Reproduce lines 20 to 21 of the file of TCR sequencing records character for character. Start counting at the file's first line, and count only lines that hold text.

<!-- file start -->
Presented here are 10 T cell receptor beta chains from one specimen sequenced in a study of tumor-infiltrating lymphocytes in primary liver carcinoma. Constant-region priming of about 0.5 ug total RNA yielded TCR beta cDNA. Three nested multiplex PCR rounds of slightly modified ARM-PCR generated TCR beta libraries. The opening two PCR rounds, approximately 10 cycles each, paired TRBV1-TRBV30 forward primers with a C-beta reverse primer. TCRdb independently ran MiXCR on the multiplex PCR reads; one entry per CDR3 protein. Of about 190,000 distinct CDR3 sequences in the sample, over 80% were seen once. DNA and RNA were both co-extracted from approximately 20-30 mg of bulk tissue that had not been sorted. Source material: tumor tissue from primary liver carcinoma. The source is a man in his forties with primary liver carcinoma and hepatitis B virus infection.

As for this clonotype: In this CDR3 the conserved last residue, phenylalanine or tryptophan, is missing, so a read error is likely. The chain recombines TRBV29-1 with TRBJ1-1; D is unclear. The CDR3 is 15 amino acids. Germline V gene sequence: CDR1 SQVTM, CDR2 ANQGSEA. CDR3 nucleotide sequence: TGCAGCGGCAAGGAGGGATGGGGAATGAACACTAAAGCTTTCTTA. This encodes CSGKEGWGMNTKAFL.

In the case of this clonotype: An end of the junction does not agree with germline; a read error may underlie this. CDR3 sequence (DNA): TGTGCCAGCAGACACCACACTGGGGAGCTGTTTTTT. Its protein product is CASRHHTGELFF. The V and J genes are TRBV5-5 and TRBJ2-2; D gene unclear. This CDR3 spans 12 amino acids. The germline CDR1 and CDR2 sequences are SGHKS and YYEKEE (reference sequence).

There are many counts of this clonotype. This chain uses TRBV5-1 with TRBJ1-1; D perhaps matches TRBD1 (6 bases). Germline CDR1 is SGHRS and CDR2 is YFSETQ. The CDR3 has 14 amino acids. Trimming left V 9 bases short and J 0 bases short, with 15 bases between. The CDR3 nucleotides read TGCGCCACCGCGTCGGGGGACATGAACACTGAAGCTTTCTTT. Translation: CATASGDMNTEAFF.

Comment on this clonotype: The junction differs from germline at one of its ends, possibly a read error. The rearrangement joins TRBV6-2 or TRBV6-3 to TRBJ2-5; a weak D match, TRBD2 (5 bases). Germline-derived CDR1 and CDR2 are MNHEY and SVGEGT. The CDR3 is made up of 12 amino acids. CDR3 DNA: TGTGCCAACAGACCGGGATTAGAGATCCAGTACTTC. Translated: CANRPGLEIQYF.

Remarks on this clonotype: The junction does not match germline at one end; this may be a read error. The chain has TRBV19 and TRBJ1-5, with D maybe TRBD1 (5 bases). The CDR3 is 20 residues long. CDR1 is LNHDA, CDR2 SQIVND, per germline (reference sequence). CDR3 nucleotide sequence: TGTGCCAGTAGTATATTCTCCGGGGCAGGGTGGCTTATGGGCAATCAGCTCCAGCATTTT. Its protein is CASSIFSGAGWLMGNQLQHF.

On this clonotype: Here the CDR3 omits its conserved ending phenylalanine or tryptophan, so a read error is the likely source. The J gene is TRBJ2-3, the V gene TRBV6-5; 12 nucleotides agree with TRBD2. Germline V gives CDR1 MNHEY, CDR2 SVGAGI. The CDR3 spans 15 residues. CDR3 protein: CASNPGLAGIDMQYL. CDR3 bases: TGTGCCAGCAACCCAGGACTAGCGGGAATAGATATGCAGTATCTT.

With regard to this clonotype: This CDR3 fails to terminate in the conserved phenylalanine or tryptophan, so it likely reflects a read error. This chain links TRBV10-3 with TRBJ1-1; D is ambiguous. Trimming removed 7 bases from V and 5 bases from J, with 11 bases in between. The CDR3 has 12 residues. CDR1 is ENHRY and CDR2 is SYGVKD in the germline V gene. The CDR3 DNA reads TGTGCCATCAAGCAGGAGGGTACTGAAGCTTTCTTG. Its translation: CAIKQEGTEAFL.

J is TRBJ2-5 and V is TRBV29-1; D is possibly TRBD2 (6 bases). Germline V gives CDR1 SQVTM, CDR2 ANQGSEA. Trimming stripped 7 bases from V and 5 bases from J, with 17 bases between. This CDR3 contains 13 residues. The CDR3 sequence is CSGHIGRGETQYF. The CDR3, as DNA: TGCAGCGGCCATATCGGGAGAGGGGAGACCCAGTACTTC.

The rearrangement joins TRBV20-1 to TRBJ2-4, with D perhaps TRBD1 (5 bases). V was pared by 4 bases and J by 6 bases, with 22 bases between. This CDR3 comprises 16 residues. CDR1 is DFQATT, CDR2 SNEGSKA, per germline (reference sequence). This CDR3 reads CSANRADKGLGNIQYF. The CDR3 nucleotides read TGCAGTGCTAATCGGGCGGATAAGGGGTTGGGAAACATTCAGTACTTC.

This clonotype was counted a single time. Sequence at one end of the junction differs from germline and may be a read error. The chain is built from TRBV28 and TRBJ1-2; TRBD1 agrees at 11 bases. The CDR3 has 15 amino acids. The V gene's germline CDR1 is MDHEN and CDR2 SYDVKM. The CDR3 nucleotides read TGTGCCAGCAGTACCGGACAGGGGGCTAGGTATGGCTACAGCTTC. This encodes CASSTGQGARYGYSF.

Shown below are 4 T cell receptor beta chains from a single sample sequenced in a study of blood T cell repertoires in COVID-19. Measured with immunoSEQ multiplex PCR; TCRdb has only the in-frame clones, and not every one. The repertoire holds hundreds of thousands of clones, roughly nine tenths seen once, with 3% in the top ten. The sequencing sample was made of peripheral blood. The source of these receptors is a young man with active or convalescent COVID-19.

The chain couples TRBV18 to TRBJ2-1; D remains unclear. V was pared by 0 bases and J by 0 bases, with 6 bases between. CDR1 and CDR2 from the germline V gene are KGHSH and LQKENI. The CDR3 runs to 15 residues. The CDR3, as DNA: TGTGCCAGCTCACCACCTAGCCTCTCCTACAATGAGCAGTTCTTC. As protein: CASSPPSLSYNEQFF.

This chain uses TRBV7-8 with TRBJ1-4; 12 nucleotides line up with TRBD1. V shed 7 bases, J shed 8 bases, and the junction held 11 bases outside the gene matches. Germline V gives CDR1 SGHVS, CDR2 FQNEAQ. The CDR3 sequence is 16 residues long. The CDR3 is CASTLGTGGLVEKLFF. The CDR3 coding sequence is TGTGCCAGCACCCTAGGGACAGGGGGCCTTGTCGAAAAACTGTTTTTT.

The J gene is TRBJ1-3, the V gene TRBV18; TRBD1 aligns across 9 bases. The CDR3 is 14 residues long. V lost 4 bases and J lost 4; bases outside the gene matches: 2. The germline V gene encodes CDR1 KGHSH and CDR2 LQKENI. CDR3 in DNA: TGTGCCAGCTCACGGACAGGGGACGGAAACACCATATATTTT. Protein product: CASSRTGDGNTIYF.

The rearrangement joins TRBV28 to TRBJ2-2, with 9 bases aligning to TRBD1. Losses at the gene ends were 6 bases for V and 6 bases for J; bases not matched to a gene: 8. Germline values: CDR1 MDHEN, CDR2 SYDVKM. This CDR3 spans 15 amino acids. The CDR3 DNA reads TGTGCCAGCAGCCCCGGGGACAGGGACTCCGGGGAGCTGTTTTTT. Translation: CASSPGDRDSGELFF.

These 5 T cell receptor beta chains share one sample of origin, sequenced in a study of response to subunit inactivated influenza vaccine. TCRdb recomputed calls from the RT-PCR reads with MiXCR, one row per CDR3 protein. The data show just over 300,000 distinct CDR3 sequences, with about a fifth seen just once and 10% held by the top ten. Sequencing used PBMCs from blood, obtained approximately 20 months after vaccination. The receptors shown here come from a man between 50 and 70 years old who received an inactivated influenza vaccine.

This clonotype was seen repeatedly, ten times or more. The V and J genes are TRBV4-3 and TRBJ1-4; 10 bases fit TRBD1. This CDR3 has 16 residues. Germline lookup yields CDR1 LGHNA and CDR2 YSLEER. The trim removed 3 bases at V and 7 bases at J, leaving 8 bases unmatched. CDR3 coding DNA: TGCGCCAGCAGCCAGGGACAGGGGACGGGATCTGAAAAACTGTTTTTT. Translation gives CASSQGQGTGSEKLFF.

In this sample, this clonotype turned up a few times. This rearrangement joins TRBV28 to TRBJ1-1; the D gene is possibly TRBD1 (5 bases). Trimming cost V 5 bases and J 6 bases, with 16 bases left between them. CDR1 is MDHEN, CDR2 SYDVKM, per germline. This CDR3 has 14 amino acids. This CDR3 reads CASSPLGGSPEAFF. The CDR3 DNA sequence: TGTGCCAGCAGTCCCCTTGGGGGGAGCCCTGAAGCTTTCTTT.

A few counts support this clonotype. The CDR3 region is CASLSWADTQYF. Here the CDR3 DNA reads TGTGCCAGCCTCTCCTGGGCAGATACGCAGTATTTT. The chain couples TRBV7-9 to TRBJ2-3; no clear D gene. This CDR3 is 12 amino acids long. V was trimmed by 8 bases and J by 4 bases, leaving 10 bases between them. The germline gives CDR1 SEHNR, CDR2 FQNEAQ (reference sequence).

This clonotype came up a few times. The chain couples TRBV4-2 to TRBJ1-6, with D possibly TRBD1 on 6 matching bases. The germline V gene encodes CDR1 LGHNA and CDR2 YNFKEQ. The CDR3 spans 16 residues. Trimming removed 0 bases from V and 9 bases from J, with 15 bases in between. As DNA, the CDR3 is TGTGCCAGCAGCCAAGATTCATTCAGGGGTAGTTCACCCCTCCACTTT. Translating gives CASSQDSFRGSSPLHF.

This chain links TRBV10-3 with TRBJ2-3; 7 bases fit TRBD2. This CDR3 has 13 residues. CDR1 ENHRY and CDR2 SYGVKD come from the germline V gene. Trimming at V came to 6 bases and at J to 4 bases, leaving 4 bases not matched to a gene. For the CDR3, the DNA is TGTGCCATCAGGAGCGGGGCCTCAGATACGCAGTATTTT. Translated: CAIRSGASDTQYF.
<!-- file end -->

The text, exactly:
A few counts support this clonotype. The CDR3 region is CASLSWADTQYF. Here the CDR3 DNA reads TGTGCCAGCCTCTCCTGGGCAGATACGCAGTATTTT. The chain couples TRBV7-9 to TRBJ2-3; no clear D gene. This CDR3 is 12 amino acids long. V was trimmed by 8 bases and J by 4 bases, leaving 10 bases between them. The germline gives CDR1 SEHNR, CDR2 FQNEAQ (reference sequence).

This clonotype came up a few times. The chain couples TRBV4-2 to TRBJ1-6, with D possibly TRBD1 on 6 matching bases. The germline V gene encodes CDR1 LGHNA and CDR2 YNFKEQ. The CDR3 spans 16 residues. Trimming removed 0 bases from V and 9 bases from J, with 15 bases in between. As DNA, the CDR3 is TGTGCCAGCAGCCAAGATTCATTCAGGGGTAGTTCACCCCTCCACTTT. Translating gives CASSQDSFRGSSPLHF.